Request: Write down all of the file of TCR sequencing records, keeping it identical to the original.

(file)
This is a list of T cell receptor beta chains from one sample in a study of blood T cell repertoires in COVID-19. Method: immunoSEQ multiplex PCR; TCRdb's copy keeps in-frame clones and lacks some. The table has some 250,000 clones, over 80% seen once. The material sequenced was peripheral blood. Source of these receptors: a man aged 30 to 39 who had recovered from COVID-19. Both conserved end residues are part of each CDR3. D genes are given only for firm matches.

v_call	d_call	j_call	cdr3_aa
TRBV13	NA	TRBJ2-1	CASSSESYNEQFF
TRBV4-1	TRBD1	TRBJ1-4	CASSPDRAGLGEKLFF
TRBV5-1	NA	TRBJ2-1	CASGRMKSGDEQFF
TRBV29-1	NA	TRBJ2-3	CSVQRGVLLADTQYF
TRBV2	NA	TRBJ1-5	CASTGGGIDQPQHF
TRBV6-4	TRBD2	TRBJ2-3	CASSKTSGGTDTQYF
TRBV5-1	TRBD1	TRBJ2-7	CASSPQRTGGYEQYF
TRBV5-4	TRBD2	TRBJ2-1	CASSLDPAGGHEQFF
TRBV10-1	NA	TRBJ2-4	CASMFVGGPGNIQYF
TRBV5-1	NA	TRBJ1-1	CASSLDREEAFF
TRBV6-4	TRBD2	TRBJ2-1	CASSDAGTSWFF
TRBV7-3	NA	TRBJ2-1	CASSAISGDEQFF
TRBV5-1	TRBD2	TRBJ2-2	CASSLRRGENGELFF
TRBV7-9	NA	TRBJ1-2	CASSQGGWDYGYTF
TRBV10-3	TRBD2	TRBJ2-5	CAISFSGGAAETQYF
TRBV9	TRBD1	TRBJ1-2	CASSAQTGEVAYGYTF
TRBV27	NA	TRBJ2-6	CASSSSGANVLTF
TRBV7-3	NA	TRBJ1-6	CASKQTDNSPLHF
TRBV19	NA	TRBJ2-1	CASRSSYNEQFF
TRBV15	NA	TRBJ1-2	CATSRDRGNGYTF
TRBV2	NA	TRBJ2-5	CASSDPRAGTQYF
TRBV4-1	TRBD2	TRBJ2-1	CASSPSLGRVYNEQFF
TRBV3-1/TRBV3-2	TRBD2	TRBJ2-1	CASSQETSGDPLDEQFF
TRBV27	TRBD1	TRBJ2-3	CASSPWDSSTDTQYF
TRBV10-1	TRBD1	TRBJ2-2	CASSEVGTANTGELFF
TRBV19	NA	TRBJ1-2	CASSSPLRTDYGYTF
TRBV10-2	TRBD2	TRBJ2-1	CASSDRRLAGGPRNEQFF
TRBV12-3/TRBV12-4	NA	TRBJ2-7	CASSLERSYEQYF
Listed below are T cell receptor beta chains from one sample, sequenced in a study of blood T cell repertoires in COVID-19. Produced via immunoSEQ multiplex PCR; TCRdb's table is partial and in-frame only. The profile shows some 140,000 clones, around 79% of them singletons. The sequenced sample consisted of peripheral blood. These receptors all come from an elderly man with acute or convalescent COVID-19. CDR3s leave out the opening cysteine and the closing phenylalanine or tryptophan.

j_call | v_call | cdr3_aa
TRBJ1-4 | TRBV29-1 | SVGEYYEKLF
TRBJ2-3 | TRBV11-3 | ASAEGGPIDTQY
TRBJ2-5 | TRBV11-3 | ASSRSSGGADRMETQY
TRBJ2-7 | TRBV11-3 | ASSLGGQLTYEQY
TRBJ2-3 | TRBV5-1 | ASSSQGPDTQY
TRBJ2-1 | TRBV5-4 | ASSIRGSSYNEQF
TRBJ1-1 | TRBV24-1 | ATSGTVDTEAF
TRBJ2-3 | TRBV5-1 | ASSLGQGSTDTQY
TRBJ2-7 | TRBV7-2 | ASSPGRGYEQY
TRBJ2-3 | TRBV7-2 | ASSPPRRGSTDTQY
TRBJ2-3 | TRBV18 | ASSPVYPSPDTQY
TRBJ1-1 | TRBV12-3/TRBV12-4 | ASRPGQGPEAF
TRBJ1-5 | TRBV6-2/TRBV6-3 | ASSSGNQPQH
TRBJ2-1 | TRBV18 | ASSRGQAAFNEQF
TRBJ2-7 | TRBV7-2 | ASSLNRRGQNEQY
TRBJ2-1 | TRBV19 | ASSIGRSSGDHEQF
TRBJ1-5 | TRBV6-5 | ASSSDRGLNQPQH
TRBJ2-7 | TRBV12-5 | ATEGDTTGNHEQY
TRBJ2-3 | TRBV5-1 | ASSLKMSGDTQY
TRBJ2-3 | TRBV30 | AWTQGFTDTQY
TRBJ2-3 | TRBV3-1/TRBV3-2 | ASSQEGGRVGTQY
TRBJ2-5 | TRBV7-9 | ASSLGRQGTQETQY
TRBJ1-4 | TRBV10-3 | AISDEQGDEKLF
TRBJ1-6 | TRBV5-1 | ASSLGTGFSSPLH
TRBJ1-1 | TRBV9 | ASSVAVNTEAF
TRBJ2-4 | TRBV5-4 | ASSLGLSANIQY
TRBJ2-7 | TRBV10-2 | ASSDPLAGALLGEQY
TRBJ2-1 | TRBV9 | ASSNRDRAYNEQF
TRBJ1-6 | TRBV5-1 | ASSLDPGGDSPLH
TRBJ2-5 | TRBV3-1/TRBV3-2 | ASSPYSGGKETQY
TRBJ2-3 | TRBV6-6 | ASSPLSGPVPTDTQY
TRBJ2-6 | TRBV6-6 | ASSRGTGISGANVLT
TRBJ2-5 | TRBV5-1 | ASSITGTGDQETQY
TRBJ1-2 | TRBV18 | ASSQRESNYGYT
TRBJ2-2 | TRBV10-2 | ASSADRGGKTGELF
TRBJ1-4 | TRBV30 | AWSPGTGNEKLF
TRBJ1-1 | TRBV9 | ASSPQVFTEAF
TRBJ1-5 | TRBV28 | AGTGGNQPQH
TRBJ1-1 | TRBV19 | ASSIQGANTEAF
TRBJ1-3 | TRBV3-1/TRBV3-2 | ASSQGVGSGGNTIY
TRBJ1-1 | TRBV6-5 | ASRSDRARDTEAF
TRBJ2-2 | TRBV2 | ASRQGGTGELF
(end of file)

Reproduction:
This is a list of T cell receptor beta chains from one sample in a study of blood T cell repertoires in COVID-19. Method: immunoSEQ multiplex PCR; TCRdb's copy keeps in-frame clones and lacks some. The table has some 250,000 clones, over 80% seen once. The material sequenced was peripheral blood. Source of these receptors: a man aged 30 to 39 who had recovered from COVID-19. Both conserved end residues are part of each CDR3. D genes are given only for firm matches.

v_call	d_call	j_call	cdr3_aa
TRBV13	NA	TRBJ2-1	CASSSESYNEQFF
TRBV4-1	TRBD1	TRBJ1-4	CASSPDRAGLGEKLFF
TRBV5-1	NA	TRBJ2-1	CASGRMKSGDEQFF
TRBV29-1	NA	TRBJ2-3	CSVQRGVLLADTQYF
TRBV2	NA	TRBJ1-5	CASTGGGIDQPQHF
TRBV6-4	TRBD2	TRBJ2-3	CASSKTSGGTDTQYF
TRBV5-1	TRBD1	TRBJ2-7	CASSPQRTGGYEQYF
TRBV5-4	TRBD2	TRBJ2-1	CASSLDPAGGHEQFF
TRBV10-1	NA	TRBJ2-4	CASMFVGGPGNIQYF
TRBV5-1	NA	TRBJ1-1	CASSLDREEAFF
TRBV6-4	TRBD2	TRBJ2-1	CASSDAGTSWFF
TRBV7-3	NA	TRBJ2-1	CASSAISGDEQFF
TRBV5-1	TRBD2	TRBJ2-2	CASSLRRGENGELFF
TRBV7-9	NA	TRBJ1-2	CASSQGGWDYGYTF
TRBV10-3	TRBD2	TRBJ2-5	CAISFSGGAAETQYF
TRBV9	TRBD1	TRBJ1-2	CASSAQTGEVAYGYTF
TRBV27	NA	TRBJ2-6	CASSSSGANVLTF
TRBV7-3	NA	TRBJ1-6	CASKQTDNSPLHF
TRBV19	NA	TRBJ2-1	CASRSSYNEQFF
TRBV15	NA	TRBJ1-2	CATSRDRGNGYTF
TRBV2	NA	TRBJ2-5	CASSDPRAGTQYF
TRBV4-1	TRBD2	TRBJ2-1	CASSPSLGRVYNEQFF
TRBV3-1/TRBV3-2	TRBD2	TRBJ2-1	CASSQETSGDPLDEQFF
TRBV27	TRBD1	TRBJ2-3	CASSPWDSSTDTQYF
TRBV10-1	TRBD1	TRBJ2-2	CASSEVGTANTGELFF
TRBV19	NA	TRBJ1-2	CASSSPLRTDYGYTF
TRBV10-2	TRBD2	TRBJ2-1	CASSDRRLAGGPRNEQFF
TRBV12-3/TRBV12-4	NA	TRBJ2-7	CASSLERSYEQYF
Listed below are T cell receptor beta chains from one sample, sequenced in a study of blood T cell repertoires in COVID-19. Produced via immunoSEQ multiplex PCR; TCRdb's table is partial and in-frame only. The profile shows some 140,000 clones, around 79% of them singletons. The sequenced sample consisted of peripheral blood. These receptors all come from an elderly man with acute or convalescent COVID-19. CDR3s leave out the opening cysteine and the closing phenylalanine or tryptophan.

j_call | v_call | cdr3_aa
TRBJ1-4 | TRBV29-1 | SVGEYYEKLF
TRBJ2-3 | TRBV11-3 | ASAEGGPIDTQY
TRBJ2-5 | TRBV11-3 | ASSRSSGGADRMETQY
TRBJ2-7 | TRBV11-3 | ASSLGGQLTYEQY
TRBJ2-3 | TRBV5-1 | ASSSQGPDTQY
TRBJ2-1 | TRBV5-4 | ASSIRGSSYNEQF
TRBJ1-1 | TRBV24-1 | ATSGTVDTEAF
TRBJ2-3 | TRBV5-1 | ASSLGQGSTDTQY
TRBJ2-7 | TRBV7-2 | ASSPGRGYEQY
TRBJ2-3 | TRBV7-2 | ASSPPRRGSTDTQY
TRBJ2-3 | TRBV18 | ASSPVYPSPDTQY
TRBJ1-1 | TRBV12-3/TRBV12-4 | ASRPGQGPEAF
TRBJ1-5 | TRBV6-2/TRBV6-3 | ASSSGNQPQH
TRBJ2-1 | TRBV18 | ASSRGQAAFNEQF
TRBJ2-7 | TRBV7-2 | ASSLNRRGQNEQY
TRBJ2-1 | TRBV19 | ASSIGRSSGDHEQF
TRBJ1-5 | TRBV6-5 | ASSSDRGLNQPQH
TRBJ2-7 | TRBV12-5 | ATEGDTTGNHEQY
TRBJ2-3 | TRBV5-1 | ASSLKMSGDTQY
TRBJ2-3 | TRBV30 | AWTQGFTDTQY
TRBJ2-3 | TRBV3-1/TRBV3-2 | ASSQEGGRVGTQY
TRBJ2-5 | TRBV7-9 | ASSLGRQGTQETQY
TRBJ1-4 | TRBV10-3 | AISDEQGDEKLF
TRBJ1-6 | TRBV5-1 | ASSLGTGFSSPLH
TRBJ1-1 | TRBV9 | ASSVAVNTEAF
TRBJ2-4 | TRBV5-4 | ASSLGLSANIQY
TRBJ2-7 | TRBV10-2 | ASSDPLAGALLGEQY
TRBJ2-1 | TRBV9 | ASSNRDRAYNEQF
TRBJ1-6 | TRBV5-1 | ASSLDPGGDSPLH
TRBJ2-5 | TRBV3-1/TRBV3-2 | ASSPYSGGKETQY
TRBJ2-3 | TRBV6-6 | ASSPLSGPVPTDTQY
TRBJ2-6 | TRBV6-6 | ASSRGTGISGANVLT
TRBJ2-5 | TRBV5-1 | ASSITGTGDQETQY
TRBJ1-2 | TRBV18 | ASSQRESNYGYT
TRBJ2-2 | TRBV10-2 | ASSADRGGKTGELF
TRBJ1-4 | TRBV30 | AWSPGTGNEKLF
TRBJ1-1 | TRBV9 | ASSPQVFTEAF
TRBJ1-5 | TRBV28 | AGTGGNQPQH
TRBJ1-1 | TRBV19 | ASSIQGANTEAF
TRBJ1-3 | TRBV3-1/TRBV3-2 | ASSQGVGSGGNTIY
TRBJ1-1 | TRBV6-5 | ASRSDRARDTEAF
TRBJ2-2 | TRBV2 | ASRQGGTGELF